The US saw a record high increase in the number of daily COVID-19 cases as the heavily mutated omicron variant spread at a dizzying pace.
The United States reported more than 1 million new COVID-19 cases on Monday setting a global record, according to data from John Hopkins University.
The country saw a daily rise of 1,080,211 in infections after the long New Year’s weekend.
While the number of infections tends to be higher on Mondays due to delays in weekend tallying, the latest figure is nearly double that of the previous Monday.
The previous daily high was registered at 590,576 on December 30.
Government modeling has found that the omicron variant — the most transmissible strain yet — accounts for about 59% of all active cases in the US in the week ending December 25.
During the current omicron-driven wave, the rolling average over seven days — which experts see as more reliable — was 486,000 cases per day as of Monday evening, the university said.
What the experts say about the omicron surge in the US
The country’s top pandemic advisor Anthony Fauci called the spike in infections an “almost a vertical increase,” and warned that the peak may be only weeks away.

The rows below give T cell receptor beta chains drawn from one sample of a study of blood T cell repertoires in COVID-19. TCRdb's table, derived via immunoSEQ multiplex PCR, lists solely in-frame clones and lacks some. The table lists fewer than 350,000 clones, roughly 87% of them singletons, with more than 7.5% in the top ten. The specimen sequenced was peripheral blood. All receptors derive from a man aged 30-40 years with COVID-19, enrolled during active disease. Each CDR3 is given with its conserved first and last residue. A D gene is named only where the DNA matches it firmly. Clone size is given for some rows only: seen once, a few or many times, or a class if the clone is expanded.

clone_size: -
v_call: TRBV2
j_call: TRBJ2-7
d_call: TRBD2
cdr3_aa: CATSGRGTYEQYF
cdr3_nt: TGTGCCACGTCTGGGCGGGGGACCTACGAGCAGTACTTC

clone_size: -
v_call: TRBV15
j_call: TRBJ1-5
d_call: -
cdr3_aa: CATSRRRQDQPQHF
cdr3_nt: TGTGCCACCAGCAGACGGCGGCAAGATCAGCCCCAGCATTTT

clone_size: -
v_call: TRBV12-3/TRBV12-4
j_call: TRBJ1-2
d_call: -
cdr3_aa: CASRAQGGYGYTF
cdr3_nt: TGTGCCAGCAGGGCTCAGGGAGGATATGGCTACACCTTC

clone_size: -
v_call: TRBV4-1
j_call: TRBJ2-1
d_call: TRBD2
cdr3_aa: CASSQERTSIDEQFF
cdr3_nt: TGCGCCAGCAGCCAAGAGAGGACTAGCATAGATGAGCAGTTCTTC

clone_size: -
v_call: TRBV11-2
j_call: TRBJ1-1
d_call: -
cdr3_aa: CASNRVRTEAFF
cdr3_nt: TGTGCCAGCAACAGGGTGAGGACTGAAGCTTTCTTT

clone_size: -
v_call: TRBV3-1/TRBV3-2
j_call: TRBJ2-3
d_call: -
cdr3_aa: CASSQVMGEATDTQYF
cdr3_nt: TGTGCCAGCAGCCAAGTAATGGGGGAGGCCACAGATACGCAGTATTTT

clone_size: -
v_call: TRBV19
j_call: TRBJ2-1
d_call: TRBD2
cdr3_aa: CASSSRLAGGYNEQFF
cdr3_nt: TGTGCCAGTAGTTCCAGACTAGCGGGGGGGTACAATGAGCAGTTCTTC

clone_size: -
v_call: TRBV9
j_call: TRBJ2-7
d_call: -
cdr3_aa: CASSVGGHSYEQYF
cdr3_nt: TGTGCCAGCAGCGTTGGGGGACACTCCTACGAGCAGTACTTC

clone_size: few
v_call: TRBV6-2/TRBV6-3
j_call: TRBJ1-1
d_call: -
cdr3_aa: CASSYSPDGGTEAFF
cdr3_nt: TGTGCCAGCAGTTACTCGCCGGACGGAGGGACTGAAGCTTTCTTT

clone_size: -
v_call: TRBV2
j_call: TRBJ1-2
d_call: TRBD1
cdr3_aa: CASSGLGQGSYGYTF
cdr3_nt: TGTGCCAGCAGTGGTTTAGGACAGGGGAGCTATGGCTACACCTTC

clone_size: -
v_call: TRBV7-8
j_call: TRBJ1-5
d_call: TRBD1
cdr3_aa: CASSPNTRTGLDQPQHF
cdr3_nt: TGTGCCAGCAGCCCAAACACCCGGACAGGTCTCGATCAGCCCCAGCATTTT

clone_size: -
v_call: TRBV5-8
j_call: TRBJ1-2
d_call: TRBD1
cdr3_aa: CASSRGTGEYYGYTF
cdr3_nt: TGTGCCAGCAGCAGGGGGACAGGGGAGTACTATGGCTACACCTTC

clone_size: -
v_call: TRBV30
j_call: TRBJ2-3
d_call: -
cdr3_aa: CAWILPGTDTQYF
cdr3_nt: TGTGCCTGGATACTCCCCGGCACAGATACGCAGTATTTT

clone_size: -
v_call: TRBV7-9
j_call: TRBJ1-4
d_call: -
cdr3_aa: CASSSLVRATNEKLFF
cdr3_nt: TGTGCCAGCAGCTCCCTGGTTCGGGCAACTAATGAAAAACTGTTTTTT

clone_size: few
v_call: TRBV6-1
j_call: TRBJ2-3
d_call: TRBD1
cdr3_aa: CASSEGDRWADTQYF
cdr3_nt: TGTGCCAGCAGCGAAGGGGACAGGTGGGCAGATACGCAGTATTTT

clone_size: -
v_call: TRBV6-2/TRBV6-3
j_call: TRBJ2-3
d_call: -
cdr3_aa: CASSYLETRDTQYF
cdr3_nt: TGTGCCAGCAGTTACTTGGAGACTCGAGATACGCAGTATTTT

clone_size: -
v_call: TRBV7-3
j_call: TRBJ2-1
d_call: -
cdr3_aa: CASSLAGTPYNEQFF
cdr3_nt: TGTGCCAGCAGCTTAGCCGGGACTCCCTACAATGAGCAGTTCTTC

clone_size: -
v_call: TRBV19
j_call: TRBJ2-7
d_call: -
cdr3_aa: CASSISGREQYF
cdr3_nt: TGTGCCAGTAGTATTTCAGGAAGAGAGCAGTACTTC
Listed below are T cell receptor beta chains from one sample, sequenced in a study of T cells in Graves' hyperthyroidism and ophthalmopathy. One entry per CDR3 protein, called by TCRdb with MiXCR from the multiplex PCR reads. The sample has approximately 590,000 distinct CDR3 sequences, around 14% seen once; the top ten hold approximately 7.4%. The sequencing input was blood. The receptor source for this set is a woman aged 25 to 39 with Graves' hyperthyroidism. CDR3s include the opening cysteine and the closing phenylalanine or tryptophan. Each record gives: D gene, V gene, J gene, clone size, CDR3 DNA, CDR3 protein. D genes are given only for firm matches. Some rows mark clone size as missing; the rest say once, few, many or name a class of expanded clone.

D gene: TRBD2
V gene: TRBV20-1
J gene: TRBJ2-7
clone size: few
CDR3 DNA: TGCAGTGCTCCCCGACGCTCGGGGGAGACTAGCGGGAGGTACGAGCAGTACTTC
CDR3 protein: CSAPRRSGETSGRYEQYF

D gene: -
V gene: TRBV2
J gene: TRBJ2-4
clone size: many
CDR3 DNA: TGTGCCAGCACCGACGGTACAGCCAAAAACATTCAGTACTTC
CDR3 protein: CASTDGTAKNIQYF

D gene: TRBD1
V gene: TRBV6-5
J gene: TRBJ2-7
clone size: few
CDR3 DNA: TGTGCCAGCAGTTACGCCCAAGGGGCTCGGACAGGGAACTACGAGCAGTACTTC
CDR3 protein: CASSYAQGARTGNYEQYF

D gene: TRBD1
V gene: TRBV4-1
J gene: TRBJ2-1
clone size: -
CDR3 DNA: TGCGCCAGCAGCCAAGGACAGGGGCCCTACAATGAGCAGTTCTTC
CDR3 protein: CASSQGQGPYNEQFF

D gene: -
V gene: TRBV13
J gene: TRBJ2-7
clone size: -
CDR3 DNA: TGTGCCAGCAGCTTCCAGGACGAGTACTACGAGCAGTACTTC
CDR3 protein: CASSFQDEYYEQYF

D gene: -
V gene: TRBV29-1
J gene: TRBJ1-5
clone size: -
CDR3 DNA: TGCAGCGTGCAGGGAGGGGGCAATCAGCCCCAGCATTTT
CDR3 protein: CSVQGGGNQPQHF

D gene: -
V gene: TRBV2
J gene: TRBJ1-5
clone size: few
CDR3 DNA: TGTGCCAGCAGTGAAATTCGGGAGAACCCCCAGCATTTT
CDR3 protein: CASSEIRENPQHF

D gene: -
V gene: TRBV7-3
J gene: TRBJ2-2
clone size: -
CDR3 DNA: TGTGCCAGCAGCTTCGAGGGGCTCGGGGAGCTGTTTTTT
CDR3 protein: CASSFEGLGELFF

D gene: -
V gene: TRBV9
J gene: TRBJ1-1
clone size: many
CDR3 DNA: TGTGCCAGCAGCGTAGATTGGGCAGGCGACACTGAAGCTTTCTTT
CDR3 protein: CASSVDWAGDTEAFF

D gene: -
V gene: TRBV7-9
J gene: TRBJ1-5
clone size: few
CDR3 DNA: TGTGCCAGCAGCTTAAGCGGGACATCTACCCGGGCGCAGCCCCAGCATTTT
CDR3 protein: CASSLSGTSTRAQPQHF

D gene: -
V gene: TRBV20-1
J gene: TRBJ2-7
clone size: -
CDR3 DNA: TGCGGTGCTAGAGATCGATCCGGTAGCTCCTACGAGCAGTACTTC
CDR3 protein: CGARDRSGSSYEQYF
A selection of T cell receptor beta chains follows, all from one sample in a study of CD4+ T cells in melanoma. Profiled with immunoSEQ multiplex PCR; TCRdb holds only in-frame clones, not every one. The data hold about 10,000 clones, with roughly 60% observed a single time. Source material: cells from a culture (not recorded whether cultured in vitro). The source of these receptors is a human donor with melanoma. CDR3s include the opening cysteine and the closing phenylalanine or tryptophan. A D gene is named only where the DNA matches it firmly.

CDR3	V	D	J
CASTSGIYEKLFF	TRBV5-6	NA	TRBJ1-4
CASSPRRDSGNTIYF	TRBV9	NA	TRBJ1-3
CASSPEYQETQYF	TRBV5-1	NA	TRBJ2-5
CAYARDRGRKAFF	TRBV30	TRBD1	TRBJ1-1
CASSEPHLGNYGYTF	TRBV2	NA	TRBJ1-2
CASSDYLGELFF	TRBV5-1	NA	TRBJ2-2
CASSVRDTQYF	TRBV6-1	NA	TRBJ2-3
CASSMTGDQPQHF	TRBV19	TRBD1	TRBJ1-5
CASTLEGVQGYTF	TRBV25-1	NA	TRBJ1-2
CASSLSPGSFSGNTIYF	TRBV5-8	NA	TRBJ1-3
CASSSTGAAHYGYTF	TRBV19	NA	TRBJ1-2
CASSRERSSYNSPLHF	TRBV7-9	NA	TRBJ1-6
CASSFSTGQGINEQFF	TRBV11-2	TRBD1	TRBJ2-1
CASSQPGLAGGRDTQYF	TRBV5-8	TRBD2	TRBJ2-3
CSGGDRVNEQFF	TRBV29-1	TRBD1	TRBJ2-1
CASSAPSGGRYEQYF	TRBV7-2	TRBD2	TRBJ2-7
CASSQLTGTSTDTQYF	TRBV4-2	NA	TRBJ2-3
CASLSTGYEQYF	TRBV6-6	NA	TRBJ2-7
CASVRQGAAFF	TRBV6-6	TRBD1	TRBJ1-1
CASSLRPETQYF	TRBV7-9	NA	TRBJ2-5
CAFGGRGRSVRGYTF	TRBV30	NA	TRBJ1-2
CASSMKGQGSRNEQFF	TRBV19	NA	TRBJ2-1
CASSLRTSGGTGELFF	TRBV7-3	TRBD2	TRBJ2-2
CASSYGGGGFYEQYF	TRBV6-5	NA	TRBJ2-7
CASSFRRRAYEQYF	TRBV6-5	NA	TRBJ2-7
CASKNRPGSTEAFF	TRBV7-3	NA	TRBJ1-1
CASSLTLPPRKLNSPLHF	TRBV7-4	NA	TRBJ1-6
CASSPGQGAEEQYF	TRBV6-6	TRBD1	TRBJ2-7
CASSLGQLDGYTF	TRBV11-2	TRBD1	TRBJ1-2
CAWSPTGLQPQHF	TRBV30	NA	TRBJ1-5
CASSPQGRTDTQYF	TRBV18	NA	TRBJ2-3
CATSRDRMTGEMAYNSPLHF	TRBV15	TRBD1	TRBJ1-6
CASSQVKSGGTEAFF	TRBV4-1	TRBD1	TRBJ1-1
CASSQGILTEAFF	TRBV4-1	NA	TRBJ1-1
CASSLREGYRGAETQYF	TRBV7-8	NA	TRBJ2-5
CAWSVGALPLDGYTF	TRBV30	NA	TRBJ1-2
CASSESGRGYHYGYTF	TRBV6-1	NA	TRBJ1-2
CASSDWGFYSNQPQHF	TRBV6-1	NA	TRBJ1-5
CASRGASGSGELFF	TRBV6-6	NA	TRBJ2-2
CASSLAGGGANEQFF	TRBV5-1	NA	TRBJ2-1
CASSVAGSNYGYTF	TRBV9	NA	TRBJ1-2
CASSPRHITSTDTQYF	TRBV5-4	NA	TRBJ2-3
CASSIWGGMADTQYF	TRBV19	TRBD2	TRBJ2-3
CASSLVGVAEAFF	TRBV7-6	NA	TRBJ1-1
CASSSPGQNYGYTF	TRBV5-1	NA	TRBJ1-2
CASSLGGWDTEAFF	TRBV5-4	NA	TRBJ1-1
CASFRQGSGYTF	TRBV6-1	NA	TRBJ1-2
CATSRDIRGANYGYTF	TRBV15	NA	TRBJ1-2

While early data suggests omicron is less severe than previous coronavirus variants, Fauci warned hospitalizations could surge because of how quickly it spreads.
Authorities hope to avoid mass disruption while at the same time protecting public health.
Last week, the Centers for Disease Control and Prevention (CDC) cut the recommended COVID-19 isolation period from 10 days to five.
“We want to make sure there is a mechanism by which we can safely continue to keep society functioning while following the science,” said CDC Director Dr. Rochelle Walensky.
Epidemiologist Marcel Salathe told DW that the “extremely transmissible” omicron variant could actually help move COVID into the the “endemic phase.”
However, he warned that it was a double-edged sword.
“The problem, of course, is if you have such high case numbers, even if you have lower proportionally lower hospitalization rates, you still have a tremendous burden on the hospitals. In addition, if everyone is out sick at around the same time, even if it’s a mild disease, that puts a lot of burden, of course, on the general infrastructure, not just the health systems.”
adi/rt (AFP, Reuters, dpa)